Kenyan and British officials are working on a plan to make Nairobi Africa’s major financial hub. They have signed a co-operation agreement which reports say could result in growing investment in the city by at least $2 billion and build firmer links between the stock exchanges in London and Nairobi.
The pioneer entrant under the new arrangement is the British insurer Prudential which has opened its regional headquarters in Nairobi to serve customers in eight different countries. Kenyan mining company Mayflower Gold has also declared its intention to list its shares on the London and Nairobi stock exchanges in a deal worth £14m.
A financial hub is a city or region where a large quantity and range of financial services institutions are headquartered. As far back as 2007, the then Governor of the Central Bank of Nigeria (CBN), Professor Chukwuma Soludo said Nigeria should deliberately work at becoming the financial hub of Africa and made reference to the benefits of Nigeria’s economic size, English-speaking nature, population, location, large economy, etc.
Soludo said, “If Nigeria does not act to take advantage of this emerging opportunity, another nation will move to fill the emerging need.”
Well, Kenya has done so and we have to ask ourselves exactly what we want to be in Africa and what we are doing to make that happen.
Nairobi’s advantages included political stability and British officials are said to be keen on encouraging pan-African businesses to move to Kenya and Nairobi in particular if they are service-based businesses.
Lagos and Abuja would have been expected to be firm contenders for this position especially given the quality of Nigerian banking and tech sectors but it makes sense to assume that the UK is looking for an African hub less likely to be affected by extremism and government hostility to the private sector.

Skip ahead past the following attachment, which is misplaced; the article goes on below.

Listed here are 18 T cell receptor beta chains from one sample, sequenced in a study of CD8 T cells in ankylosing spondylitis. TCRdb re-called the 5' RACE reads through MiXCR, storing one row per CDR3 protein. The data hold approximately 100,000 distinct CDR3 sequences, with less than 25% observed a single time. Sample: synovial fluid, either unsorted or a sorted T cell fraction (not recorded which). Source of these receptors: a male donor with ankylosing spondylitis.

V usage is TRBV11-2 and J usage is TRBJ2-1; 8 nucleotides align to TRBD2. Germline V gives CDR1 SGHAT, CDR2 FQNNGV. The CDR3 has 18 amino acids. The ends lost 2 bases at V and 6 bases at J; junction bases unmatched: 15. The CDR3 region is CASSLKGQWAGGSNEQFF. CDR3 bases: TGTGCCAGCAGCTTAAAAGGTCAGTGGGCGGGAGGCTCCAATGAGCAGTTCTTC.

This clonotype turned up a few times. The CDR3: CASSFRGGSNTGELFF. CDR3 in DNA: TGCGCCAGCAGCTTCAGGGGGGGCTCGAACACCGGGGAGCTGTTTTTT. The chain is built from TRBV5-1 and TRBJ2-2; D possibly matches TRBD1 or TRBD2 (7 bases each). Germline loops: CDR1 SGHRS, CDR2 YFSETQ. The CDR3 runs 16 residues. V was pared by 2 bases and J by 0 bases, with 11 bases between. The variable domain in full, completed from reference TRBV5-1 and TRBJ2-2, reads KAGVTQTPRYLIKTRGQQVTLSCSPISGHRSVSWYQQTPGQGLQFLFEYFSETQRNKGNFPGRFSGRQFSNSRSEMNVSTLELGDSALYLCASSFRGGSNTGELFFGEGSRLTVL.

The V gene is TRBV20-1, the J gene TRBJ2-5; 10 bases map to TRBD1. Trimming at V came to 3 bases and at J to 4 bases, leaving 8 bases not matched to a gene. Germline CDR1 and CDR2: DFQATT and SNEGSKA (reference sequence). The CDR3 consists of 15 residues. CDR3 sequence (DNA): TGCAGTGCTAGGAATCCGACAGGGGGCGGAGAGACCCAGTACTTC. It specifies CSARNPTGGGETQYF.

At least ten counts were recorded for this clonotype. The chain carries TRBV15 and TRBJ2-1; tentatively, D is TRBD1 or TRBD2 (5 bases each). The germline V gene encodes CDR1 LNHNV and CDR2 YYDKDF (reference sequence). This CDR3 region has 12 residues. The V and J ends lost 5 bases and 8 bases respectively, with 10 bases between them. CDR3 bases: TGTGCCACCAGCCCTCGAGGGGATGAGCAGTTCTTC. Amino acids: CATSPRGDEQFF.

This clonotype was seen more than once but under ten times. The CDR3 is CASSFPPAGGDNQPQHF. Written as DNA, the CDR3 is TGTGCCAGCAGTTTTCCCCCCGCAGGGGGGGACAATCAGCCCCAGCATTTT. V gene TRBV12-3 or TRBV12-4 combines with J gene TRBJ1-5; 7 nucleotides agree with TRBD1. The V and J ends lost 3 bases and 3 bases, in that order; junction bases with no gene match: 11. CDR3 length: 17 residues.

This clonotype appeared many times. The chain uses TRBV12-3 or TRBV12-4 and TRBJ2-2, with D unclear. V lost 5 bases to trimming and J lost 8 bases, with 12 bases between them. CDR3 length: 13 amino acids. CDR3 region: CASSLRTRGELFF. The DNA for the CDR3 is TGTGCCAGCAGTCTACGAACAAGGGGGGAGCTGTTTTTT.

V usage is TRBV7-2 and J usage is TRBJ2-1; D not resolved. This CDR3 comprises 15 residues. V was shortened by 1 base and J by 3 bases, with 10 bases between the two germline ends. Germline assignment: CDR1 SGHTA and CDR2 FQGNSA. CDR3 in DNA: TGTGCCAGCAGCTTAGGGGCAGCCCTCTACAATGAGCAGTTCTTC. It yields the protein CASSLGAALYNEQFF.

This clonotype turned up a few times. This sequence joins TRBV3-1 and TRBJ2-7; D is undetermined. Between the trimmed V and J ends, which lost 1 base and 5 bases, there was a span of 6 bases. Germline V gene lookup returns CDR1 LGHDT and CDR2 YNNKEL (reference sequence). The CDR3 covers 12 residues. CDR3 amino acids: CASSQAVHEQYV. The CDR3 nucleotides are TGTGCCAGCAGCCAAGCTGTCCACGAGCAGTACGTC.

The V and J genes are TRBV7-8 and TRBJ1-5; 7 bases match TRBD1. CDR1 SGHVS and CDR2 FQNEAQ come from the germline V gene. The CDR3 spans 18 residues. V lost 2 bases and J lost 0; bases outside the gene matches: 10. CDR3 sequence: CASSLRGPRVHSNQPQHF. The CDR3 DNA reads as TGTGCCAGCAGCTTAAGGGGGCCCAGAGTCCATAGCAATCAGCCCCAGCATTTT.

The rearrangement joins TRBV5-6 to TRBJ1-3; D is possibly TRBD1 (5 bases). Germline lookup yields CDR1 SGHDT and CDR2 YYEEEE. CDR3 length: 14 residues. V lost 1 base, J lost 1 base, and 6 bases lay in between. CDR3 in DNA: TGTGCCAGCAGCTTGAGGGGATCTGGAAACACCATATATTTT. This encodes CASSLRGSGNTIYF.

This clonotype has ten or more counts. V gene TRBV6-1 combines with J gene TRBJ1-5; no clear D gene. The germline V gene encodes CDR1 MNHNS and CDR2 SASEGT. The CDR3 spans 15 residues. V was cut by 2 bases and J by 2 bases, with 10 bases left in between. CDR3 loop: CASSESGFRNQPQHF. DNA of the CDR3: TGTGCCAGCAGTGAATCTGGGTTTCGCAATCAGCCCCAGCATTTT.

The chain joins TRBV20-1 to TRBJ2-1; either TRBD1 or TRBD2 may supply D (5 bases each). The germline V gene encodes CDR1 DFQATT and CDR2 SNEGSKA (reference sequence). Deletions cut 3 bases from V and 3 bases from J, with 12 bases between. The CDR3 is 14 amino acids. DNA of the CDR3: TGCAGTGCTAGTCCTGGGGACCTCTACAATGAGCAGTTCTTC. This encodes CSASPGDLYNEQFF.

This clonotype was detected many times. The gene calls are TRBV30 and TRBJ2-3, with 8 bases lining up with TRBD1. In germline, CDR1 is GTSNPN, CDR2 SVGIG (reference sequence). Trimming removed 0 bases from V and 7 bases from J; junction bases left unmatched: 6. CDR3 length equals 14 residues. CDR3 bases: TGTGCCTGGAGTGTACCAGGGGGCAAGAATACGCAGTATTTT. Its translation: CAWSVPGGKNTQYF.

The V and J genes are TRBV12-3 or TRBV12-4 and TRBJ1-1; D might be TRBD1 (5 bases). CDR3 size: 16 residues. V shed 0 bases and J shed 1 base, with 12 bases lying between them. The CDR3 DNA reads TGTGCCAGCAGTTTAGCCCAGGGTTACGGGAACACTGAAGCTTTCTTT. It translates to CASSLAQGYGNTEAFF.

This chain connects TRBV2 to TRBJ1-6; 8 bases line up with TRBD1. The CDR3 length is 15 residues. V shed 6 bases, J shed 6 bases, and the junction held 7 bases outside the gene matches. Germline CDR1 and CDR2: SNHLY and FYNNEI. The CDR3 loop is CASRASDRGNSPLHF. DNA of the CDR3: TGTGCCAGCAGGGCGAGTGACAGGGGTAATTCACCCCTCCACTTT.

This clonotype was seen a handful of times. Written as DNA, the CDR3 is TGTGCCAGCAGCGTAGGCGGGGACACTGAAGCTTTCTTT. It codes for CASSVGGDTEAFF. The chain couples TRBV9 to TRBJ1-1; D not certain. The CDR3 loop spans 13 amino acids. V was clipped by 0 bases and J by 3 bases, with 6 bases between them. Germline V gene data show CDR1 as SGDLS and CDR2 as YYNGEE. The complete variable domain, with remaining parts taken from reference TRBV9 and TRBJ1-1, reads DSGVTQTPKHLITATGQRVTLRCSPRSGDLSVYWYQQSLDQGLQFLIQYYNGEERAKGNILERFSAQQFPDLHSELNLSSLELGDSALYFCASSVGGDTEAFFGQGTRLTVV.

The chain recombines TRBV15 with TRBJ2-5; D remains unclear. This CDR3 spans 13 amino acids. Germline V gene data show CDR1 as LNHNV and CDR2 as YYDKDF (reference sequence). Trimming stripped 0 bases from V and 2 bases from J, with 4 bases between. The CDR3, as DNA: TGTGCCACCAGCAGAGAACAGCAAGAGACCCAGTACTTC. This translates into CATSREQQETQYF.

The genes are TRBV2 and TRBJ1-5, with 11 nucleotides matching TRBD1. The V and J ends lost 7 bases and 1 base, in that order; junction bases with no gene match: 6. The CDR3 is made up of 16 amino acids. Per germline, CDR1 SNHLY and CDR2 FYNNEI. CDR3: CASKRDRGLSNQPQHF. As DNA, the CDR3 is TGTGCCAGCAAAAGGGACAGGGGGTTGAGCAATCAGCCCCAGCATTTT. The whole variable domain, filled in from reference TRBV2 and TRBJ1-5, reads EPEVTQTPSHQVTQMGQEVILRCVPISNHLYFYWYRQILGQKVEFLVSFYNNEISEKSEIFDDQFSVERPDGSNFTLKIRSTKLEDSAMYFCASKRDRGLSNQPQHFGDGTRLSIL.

International investors and foreign policymakers are not going to favor exposing themselves to a Nigeria that has a Government given to investing in chaos, corruption, violence, and poverty instead of order, due process, and wealth creation.
It has not helped that the government is blatantly pro-North while ownership and management of the formal private sector are largely in the hands of Southern Nigeria.
A well-organized South Nigeria would most likely have been a better option for the siting of an African financial hub but these things don’t happen in places where the government treats the private sector and the national economy like mortal enemies.
AFCFTA is here but a pro-North Nigerian Government that’s Anti-Business has shut the land borders and kept Nigerians discussing cows and murderous terrorists that it pampers while unleashing the Hordes of Hell on Southerners who do as much as frown. It is an untenable situation and something has to give lest all be taken away.
Southern Nigeria has to find a way to free itself so it can do the work required to place itself where it actually belongs and a key element of what has to be accomplished is political.
There is no escaping it.
Southern Nigerians in the private sector have to see the importance of aggregating and partnering with the Middle-Class to get enough political power in the South at least so they can negotiate better terms with Nigeria.
1st and 2nd world countries engage in midterm and long-term analysis of what they see as relevant factors and we have to accept that their analysis of Nigeria’s struggle with incompetence, economic failure, and Islamic extremism has made an option that should probably be avoided where possible.
Shoprite has left Nigeria.
Accenture has left Nigeria.
Shell is in the process of minimising its Nigerian presence.
There is a clear pattern.
We have to see what they are seeing and work on making sure that the Doomsday Scenario doesn’t happen.